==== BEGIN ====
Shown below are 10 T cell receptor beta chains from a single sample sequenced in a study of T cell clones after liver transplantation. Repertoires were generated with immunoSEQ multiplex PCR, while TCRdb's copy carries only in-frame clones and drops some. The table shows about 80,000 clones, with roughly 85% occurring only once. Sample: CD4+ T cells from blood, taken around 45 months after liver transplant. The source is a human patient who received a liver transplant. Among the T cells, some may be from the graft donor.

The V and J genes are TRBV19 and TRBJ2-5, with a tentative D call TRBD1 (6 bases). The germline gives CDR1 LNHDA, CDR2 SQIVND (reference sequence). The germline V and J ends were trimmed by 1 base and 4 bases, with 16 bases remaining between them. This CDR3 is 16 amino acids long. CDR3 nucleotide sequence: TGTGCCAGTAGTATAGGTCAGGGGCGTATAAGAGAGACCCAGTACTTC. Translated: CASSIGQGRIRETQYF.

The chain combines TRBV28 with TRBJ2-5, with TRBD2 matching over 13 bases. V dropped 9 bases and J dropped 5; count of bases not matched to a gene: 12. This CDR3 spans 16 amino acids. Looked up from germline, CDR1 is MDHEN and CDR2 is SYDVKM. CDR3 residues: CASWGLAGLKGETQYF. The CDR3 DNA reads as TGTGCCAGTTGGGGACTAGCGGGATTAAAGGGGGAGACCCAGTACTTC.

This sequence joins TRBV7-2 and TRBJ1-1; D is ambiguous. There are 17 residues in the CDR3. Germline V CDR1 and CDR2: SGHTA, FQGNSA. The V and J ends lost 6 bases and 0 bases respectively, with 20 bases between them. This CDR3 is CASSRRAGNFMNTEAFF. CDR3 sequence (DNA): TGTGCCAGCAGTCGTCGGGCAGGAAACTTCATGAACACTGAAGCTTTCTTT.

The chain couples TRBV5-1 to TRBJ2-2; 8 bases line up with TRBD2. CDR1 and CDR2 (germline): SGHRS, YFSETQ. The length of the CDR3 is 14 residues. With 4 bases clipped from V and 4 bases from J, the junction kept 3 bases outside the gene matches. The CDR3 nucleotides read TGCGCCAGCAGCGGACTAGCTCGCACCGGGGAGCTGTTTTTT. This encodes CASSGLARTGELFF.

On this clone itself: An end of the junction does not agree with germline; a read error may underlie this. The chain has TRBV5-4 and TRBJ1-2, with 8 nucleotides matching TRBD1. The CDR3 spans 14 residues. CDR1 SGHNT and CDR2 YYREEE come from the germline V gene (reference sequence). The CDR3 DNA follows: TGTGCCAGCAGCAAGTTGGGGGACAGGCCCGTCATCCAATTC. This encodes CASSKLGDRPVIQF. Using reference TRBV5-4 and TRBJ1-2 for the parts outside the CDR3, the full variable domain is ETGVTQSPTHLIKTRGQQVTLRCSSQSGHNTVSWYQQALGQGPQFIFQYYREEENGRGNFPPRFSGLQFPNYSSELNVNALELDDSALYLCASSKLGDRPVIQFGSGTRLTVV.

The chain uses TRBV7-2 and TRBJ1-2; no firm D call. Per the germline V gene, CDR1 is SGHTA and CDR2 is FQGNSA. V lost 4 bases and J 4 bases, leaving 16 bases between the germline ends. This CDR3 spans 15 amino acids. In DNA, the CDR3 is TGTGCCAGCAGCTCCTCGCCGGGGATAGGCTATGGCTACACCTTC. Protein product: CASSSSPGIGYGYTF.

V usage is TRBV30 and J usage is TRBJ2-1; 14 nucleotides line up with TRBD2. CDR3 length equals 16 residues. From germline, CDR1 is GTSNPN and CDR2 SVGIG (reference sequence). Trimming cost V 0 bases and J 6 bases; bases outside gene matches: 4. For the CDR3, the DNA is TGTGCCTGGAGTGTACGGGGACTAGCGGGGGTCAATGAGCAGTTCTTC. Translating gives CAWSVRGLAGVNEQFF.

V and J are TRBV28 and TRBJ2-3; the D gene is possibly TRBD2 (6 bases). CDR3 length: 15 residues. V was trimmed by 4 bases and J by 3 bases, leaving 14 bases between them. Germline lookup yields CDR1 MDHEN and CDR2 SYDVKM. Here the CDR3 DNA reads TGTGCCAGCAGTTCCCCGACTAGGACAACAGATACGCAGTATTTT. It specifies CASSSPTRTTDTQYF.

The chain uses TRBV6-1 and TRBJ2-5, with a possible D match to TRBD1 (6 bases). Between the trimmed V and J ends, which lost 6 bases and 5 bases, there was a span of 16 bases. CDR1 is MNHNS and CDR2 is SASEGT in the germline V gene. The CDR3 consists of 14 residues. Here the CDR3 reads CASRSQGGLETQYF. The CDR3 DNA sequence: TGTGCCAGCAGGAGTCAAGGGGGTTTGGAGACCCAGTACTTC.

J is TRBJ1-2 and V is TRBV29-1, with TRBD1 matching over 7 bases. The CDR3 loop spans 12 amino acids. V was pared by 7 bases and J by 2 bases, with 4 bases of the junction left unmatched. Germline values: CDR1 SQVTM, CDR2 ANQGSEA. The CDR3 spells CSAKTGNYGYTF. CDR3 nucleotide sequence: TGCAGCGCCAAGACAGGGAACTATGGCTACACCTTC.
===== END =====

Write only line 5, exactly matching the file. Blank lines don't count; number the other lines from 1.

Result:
The chain couples TRBV5-1 to TRBJ2-2; 8 bases line up with TRBD2. CDR1 and CDR2 (germline): SGHRS, YFSETQ. The length of the CDR3 is 14 residues. With 4 bases clipped from V and 4 bases from J, the junction kept 3 bases outside the gene matches. The CDR3 nucleotides read TGCGCCAGCAGCGGACTAGCTCGCACCGGGGAGCTGTTTTTT. This encodes CASSGLARTGELFF.